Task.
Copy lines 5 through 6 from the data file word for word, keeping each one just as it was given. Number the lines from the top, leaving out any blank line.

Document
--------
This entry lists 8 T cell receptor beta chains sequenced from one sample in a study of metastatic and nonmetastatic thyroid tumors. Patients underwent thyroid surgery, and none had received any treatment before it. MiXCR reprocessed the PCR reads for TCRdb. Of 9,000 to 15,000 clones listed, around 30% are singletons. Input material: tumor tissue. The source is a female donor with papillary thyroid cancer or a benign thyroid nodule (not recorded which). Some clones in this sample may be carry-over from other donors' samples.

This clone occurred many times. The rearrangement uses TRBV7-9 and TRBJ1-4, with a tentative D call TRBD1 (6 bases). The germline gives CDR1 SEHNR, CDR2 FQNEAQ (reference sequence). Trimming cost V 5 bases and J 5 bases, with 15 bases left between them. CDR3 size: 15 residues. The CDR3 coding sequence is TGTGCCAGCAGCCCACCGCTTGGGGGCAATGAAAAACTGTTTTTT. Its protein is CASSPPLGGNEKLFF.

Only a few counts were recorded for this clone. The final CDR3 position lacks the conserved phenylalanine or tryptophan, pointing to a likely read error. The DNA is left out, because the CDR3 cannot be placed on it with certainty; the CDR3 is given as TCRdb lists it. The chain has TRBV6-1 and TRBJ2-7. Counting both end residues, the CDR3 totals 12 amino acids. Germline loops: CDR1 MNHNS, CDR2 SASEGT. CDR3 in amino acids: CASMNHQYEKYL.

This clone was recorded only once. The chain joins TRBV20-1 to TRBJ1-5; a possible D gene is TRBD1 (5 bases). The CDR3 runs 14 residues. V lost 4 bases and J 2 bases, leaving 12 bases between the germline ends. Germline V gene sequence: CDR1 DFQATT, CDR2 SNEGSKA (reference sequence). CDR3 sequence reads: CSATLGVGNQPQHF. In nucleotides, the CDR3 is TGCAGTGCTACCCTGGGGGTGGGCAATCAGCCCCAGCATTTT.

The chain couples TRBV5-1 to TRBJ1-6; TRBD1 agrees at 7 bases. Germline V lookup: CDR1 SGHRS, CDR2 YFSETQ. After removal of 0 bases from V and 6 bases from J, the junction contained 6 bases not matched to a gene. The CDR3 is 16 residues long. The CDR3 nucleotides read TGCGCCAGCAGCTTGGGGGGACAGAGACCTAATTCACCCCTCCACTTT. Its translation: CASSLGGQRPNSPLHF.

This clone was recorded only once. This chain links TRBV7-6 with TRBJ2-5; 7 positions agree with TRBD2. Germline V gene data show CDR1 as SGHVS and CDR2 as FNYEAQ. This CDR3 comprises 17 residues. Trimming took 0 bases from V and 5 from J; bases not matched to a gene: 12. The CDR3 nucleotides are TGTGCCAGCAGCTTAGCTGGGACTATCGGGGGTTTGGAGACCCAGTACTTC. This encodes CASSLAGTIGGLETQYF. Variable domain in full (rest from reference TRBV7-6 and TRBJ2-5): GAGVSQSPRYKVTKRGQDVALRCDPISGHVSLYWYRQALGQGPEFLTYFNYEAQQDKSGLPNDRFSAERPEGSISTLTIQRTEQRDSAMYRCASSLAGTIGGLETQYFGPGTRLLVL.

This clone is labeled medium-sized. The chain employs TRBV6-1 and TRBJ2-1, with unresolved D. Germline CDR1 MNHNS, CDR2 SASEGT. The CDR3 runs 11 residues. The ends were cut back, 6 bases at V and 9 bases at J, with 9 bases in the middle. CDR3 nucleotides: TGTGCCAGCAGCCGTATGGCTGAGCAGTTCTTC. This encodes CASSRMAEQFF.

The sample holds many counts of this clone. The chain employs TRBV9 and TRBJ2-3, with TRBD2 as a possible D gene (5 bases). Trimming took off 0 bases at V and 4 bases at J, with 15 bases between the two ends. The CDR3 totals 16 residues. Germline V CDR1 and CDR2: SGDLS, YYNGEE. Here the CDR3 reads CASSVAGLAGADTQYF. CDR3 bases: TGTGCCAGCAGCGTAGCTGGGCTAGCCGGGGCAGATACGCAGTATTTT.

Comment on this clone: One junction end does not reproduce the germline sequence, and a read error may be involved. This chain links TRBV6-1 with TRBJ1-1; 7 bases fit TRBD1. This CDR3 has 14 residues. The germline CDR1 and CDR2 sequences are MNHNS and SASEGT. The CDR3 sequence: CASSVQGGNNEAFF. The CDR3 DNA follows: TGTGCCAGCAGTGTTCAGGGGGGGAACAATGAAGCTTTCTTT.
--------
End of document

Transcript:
The chain couples TRBV5-1 to TRBJ1-6; TRBD1 agrees at 7 bases. Germline V lookup: CDR1 SGHRS, CDR2 YFSETQ. After removal of 0 bases from V and 6 bases from J, the junction contained 6 bases not matched to a gene. The CDR3 is 16 residues long. The CDR3 nucleotides read TGCGCCAGCAGCTTGGGGGGACAGAGACCTAATTCACCCCTCCACTTT. Its translation: CASSLGGQRPNSPLHF.

This clone was recorded only once. This chain links TRBV7-6 with TRBJ2-5; 7 positions agree with TRBD2. Germline V gene data show CDR1 as SGHVS and CDR2 as FNYEAQ. This CDR3 comprises 17 residues. Trimming took 0 bases from V and 5 from J; bases not matched to a gene: 12. The CDR3 nucleotides are TGTGCCAGCAGCTTAGCTGGGACTATCGGGGGTTTGGAGACCCAGTACTTC. This encodes CASSLAGTIGGLETQYF. Variable domain in full (rest from reference TRBV7-6 and TRBJ2-5): GAGVSQSPRYKVTKRGQDVALRCDPISGHVSLYWYRQALGQGPEFLTYFNYEAQQDKSGLPNDRFSAERPEGSISTLTIQRTEQRDSAMYRCASSLAGTIGGLETQYFGPGTRLLVL.